This is not your typical article on spyware. Instead, it's a modern-day parable of my own recent experience with a crippling spyware infestation, with some important lessons for sysadmins of all types to learn as a result of my somewhat embarrassing mistakes.

How it happened

First of all, let me provide a little bit of background information. I have been a network administrator and IT consultant for several years, and I have experience in a variety of areas, from helpdesk to server administration to security. As I'm sure is the case for many of you, I am the guy that my family, friends and neighbours call when something goes wrong with their computers. As such, I am no stranger to systems that have been infected with viruses, spyware, and the like.

In my spare time, in addition to more 'socially acceptable' hobbies such as reading and hiking, I am a pretty avid computer gamer. I have been playing computer games in one form or another since the early days of my childhood, and I guess I just never grew out of it.

As I am on the road a fair bit for my consulting practice, I like to play an occasional game on my laptop, whether on a plane or in a hotel room. As many of you are no doubt aware, most modern games require the game disc to be in the drive in order to play the game. Often, the game doesn't require access to any resources on the disc; this is simply implemented as a copy protection measure.

Because of the battery drain caused by spinning the CD/DVD drive, and also because lugging around a stack of game discs in my briefcase is not very appealing for several reasons, I often go out on the web and download 'cracks' for my games to bypass the CD checks. I should say now that every game I play is legally purchased and owned by me, and is installed only on my computer. I only bypass the CD to save battery life and to avoid having to take my discs everywhere.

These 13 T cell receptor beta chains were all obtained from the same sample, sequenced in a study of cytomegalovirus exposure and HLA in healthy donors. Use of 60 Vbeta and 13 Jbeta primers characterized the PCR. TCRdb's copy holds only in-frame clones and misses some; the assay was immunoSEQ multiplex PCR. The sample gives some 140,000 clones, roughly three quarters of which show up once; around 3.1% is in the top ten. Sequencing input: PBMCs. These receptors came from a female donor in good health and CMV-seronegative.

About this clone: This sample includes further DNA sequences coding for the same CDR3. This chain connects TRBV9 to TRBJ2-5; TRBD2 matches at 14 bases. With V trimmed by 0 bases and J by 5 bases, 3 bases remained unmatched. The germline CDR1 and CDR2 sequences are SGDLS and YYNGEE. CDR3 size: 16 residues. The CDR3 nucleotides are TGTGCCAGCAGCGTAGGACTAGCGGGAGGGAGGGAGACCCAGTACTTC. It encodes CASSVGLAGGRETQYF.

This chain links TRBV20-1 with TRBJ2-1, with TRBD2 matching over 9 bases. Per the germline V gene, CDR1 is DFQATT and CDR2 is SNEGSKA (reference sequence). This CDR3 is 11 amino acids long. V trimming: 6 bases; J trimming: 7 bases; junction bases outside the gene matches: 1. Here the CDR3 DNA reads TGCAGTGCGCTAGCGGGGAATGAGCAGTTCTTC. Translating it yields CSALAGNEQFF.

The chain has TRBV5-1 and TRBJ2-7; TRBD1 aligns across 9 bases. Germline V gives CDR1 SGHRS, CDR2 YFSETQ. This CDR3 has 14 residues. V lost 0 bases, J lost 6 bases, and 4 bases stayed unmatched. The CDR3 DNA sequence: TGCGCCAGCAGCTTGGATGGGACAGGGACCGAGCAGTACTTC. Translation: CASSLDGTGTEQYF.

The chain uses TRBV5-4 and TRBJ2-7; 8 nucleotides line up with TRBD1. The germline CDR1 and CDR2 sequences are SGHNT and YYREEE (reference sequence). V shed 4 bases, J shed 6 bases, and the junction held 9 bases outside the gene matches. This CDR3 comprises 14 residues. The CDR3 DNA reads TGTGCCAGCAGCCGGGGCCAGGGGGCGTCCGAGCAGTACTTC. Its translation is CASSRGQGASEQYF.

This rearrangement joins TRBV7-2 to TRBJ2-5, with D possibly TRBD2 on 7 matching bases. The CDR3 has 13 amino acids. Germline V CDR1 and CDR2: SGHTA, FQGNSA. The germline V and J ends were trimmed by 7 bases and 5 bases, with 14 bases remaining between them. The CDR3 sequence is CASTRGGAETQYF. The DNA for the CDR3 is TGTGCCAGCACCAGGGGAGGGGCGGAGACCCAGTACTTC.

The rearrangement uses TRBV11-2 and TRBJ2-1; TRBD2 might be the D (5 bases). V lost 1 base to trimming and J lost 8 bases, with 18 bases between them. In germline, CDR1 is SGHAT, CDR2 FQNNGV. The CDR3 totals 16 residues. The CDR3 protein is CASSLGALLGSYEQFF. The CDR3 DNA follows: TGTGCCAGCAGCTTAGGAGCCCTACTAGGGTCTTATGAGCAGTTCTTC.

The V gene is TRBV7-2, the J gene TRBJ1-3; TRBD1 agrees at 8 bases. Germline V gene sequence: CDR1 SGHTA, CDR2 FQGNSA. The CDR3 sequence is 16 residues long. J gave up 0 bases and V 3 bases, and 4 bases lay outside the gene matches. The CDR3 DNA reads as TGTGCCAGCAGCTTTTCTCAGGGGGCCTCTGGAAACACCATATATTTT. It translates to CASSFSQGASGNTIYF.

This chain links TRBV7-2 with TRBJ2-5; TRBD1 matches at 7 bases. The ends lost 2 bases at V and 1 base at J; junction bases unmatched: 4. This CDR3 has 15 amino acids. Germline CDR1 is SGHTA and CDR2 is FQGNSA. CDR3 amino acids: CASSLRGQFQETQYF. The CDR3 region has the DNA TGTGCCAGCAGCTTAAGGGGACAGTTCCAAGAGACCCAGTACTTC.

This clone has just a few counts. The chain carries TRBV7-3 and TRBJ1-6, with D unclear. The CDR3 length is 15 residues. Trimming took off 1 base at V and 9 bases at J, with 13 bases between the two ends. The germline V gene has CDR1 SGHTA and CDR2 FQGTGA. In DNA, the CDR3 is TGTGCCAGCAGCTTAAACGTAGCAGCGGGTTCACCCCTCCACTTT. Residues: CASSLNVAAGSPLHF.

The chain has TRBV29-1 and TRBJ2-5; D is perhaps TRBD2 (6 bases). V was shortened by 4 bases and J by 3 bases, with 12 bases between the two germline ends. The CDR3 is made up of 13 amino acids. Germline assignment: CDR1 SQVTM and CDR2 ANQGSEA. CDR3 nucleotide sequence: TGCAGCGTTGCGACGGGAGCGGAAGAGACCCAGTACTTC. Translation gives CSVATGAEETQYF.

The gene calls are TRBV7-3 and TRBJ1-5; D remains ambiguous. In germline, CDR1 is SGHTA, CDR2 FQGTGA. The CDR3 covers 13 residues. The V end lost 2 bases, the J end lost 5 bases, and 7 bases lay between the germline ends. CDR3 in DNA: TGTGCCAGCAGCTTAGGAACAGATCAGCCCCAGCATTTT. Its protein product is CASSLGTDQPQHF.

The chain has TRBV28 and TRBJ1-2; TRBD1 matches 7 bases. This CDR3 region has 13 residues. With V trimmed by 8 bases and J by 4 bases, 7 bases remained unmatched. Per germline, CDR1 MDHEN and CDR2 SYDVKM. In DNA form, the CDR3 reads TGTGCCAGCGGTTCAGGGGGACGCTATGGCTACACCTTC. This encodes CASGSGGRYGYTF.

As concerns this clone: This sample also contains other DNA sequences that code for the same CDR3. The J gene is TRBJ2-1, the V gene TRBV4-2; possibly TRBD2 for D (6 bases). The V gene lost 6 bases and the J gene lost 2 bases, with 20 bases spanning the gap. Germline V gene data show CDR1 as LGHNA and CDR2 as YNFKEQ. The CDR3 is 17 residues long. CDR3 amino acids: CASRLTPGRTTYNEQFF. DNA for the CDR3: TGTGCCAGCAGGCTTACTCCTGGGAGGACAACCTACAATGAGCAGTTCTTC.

So I had just installed a new game on my laptop, and I went out on the internet to find a no-CD patch for the game. Unfortunately, this proved more difficult than normal, as the game had just recently been released, and a no-CD file wasn't widely available. The only place I could find it was on some of the seedier websites, frequented by software pirates.

Ordinarily, I would have skipped the files from these sites, and waited until some more trusted websites had the file, but I was scheduled to leave on a business trip the next day, and I really wanted to get this game up and running without the disc.

Against my better judgment, I downloaded the file to my local machine, and ran the patch. Unfortunately, the patch was actually a Trojan, and it proceeded to download a load of particularly nasty spyware on my machine without my knowledge. As soon as I realised what was happening I powered down the machine (literally pulling the plug), but it was too late. The infection had already spread into core components of the operating system.

I spent the next two days trying my best to get all the spyware gunk cleaned out of my machine. Even when it seemed that the infection was gone, I was still plagued by system instability, and for some reason, my blue screen of death was actually green.

Finally, I gave up in frustration and resigned myself to a complete reinstall of Windows. I booted my machine into Safe Mode, copied my important data off to a spare hard drive, formatted my C drive, and ran Windows Setup.